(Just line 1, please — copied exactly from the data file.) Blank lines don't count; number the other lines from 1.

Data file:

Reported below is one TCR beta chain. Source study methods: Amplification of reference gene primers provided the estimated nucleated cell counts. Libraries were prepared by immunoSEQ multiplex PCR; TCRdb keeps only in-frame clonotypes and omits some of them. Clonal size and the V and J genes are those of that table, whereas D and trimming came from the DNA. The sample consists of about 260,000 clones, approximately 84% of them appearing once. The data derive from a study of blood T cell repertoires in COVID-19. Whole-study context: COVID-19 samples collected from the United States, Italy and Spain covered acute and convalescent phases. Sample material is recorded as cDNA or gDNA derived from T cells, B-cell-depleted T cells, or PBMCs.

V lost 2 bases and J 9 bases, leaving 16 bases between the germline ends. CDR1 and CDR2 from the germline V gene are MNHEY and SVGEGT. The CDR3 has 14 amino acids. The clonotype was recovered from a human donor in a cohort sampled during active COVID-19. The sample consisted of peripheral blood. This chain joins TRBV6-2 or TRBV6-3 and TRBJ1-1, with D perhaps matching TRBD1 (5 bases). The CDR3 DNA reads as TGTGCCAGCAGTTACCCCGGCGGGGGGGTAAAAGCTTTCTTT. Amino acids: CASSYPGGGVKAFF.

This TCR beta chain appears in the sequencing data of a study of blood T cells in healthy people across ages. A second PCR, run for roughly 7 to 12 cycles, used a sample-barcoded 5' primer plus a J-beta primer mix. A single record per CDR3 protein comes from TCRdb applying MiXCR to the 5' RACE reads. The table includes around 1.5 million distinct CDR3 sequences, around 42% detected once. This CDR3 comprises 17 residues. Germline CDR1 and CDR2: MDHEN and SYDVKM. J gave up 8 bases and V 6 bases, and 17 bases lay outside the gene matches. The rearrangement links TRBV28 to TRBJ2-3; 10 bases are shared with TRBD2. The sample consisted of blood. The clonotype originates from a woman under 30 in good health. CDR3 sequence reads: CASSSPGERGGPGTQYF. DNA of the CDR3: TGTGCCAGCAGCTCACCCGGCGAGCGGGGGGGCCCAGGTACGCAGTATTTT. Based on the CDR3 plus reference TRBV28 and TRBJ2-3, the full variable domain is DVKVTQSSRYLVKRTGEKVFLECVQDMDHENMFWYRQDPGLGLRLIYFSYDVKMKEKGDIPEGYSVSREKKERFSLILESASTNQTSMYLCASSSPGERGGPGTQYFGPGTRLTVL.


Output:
Reported below is one TCR beta chain. Source study methods: Amplification of reference gene primers provided the estimated nucleated cell counts. Libraries were prepared by immunoSEQ multiplex PCR; TCRdb keeps only in-frame clonotypes and omits some of them. Clonal size and the V and J genes are those of that table, whereas D and trimming came from the DNA. The sample consists of about 260,000 clones, approximately 84% of them appearing once. The data derive from a study of blood T cell repertoires in COVID-19. Whole-study context: COVID-19 samples collected from the United States, Italy and Spain covered acute and convalescent phases. Sample material is recorded as cDNA or gDNA derived from T cells, B-cell-depleted T cells, or PBMCs.